objective of such communications is to enhance peer review, and
minimize risk for both reviewer and firm, by allowing the peer
reviewer to better plan and perform the review, including identifying
offices, owners and engagements that should get greater scrutiny
during the process.



ENGAGEMENT SELECTION


The board always has required the peer reviewer, during
planning, to notify the subject firm which engagements have been
selected for review. The changes say that, for system reviews, peer
reviewers must notify the firm no earlier than two weeks before
commencement of the review which engagements will be reviewed.
However, the review team will hold back notification of at least one
engagement from the initial review list until fieldwork begins at the
subject firm’s offices. That engagement should be the firm’s highest
level of service that does not increase the scope of the review. It is
hoped this change to the peer review program will add credibility to
the program and strengthen reliance on it by regulators and other
third parties.

Another revision ensures that the engagement selected at
commencement of the review is available to the peer reviewer during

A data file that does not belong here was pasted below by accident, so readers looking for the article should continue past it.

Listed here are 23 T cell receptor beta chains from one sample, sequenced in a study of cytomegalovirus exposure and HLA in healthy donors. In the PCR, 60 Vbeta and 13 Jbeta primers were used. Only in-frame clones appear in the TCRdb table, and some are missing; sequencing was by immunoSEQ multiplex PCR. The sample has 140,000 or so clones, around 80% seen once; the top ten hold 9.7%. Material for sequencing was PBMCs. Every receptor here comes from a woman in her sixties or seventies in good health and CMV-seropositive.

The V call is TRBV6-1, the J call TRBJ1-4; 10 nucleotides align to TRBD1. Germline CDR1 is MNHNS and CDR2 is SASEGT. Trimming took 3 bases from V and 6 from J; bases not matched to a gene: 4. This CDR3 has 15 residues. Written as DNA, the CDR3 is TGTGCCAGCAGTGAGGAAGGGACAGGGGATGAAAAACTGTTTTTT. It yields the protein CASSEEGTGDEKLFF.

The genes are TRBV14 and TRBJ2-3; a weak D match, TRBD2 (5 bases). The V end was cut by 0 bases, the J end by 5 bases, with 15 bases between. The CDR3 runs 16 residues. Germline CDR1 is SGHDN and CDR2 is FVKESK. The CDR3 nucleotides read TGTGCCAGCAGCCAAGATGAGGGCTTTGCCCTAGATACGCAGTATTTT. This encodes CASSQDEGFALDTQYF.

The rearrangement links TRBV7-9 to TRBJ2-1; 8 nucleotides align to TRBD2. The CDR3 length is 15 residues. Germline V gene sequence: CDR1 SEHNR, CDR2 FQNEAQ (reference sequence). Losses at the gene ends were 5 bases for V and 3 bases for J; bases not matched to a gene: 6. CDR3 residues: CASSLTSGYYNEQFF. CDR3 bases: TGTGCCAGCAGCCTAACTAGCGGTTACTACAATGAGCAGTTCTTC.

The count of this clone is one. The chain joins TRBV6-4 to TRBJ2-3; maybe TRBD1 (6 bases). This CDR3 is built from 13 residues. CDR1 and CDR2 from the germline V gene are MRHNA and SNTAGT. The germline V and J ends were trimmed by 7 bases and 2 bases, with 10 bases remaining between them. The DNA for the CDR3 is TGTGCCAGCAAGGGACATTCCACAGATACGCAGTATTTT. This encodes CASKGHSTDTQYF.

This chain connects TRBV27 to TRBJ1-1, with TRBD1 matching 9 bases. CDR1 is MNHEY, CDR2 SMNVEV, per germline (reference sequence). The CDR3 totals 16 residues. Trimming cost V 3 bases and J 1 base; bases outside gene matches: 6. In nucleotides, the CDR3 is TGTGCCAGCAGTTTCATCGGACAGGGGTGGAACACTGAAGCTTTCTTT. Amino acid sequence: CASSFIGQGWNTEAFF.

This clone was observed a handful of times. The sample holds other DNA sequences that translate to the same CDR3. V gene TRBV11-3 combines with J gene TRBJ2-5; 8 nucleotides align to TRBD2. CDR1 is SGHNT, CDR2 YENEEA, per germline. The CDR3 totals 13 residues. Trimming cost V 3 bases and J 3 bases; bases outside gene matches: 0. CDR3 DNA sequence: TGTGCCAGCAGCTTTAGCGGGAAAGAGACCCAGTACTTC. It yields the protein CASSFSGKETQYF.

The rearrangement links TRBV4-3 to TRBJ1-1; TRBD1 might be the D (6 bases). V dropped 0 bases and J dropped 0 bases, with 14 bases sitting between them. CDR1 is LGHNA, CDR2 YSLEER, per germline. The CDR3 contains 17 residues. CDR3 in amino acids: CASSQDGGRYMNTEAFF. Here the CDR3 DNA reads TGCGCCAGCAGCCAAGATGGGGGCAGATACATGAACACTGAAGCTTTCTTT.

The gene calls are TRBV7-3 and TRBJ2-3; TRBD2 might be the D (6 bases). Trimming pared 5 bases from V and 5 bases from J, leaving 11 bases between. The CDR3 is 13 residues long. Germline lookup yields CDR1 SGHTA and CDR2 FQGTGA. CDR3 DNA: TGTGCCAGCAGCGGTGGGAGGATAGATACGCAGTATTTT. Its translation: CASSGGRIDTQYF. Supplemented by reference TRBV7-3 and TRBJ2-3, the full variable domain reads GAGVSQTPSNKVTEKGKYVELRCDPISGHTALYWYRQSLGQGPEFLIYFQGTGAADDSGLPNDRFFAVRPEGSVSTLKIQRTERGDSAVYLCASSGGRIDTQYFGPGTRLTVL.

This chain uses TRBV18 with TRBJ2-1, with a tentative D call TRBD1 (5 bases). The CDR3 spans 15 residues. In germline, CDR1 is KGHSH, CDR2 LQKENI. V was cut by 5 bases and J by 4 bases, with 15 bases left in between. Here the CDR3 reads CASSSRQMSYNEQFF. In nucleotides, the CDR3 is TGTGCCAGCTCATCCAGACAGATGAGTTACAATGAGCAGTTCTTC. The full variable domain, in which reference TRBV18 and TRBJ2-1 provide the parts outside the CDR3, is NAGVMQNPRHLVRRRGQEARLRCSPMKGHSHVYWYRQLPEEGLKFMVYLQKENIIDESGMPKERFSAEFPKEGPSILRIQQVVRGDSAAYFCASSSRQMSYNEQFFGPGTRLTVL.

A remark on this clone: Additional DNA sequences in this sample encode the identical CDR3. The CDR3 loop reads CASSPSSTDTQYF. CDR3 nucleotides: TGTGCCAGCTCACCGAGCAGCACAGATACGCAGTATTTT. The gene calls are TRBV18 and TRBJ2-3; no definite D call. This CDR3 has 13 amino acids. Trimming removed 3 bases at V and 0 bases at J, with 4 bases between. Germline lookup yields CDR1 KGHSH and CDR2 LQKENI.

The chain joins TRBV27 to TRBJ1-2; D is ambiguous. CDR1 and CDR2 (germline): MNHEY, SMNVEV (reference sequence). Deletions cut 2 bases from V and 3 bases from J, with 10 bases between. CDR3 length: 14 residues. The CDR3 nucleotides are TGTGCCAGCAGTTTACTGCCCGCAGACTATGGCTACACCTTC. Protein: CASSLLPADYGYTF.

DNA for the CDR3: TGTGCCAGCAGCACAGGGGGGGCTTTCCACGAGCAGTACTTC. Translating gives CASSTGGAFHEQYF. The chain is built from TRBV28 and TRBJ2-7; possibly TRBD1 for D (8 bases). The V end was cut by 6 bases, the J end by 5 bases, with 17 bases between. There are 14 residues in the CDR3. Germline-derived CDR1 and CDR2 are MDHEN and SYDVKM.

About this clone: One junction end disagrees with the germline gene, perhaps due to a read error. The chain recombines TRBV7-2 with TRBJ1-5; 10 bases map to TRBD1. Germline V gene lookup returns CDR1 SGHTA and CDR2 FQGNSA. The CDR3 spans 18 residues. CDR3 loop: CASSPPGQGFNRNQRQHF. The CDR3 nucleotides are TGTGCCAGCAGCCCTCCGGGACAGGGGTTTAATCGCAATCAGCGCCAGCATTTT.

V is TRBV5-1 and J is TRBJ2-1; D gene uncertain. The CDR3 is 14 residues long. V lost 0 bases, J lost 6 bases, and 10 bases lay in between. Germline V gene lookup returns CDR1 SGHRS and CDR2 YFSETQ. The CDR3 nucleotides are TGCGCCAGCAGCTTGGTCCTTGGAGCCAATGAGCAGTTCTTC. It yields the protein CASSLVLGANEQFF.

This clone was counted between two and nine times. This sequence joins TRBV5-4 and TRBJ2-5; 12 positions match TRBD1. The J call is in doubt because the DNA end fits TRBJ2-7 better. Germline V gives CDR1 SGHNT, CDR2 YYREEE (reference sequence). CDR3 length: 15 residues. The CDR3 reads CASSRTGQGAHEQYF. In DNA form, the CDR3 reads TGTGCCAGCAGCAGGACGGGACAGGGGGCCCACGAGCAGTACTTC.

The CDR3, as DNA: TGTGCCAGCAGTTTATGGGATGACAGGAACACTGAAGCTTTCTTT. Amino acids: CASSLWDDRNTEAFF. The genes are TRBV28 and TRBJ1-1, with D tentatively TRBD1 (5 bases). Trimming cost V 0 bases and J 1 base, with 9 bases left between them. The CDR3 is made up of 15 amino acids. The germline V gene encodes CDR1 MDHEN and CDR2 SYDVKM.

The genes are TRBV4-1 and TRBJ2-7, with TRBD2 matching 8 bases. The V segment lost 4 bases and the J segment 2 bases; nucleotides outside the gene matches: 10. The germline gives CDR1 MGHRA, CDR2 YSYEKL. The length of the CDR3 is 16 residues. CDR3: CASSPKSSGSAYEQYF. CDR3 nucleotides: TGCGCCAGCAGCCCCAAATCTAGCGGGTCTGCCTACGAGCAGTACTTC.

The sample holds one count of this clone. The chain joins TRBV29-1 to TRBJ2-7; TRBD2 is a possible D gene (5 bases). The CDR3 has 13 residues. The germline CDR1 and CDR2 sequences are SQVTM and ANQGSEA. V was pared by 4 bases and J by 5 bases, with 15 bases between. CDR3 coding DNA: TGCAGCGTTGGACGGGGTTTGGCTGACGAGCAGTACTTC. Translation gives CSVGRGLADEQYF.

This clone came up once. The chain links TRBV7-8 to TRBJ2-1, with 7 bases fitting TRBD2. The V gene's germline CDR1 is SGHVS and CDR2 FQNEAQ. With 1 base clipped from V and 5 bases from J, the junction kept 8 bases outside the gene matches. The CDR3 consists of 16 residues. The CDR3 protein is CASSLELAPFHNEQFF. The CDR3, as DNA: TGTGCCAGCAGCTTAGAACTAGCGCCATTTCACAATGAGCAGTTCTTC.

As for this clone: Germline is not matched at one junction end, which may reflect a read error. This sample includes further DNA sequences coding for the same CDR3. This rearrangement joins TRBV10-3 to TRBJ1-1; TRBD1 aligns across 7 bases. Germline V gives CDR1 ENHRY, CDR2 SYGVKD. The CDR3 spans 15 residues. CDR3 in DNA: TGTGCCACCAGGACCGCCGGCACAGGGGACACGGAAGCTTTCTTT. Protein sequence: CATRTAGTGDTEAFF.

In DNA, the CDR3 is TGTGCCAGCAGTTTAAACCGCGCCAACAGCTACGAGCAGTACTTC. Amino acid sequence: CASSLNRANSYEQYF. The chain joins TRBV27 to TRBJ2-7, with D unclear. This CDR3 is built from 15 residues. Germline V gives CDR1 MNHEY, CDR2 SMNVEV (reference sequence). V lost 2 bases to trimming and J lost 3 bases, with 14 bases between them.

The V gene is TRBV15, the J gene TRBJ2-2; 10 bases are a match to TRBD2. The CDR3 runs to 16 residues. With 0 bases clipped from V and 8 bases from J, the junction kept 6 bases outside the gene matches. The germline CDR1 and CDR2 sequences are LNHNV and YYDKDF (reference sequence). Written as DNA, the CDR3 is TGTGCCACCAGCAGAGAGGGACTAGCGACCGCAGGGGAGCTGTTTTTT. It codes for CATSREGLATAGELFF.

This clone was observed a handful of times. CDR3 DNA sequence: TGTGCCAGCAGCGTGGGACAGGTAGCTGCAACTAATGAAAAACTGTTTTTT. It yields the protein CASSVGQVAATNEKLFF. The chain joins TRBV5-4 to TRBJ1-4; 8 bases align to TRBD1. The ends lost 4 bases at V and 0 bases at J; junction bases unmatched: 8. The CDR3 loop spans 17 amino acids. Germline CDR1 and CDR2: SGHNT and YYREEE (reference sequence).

the fieldwork phase. If the engagement cannot be provided at this
time, the peer reviewer will inform the firm that a limitation in the
scope of the review exists. In addition, the peer review report will
be modified to include the fact that the firm did not make available
an engagement selected for review.

Firms undergoing a system review may have reasons to exclude an
engagement from being selected for review (for example, if that
engagement is the subject of litigation). Firms that wish to exclude
an engagement must request a waiver from the scope limitation report
modification.

Firms should send the written request to the administering entity
identifying:

The engagement(s) the firm plans to exclude from peer
review selection.

The reasons for the exclusion.

A request for a waiver from a scope limitation in the
peer review report.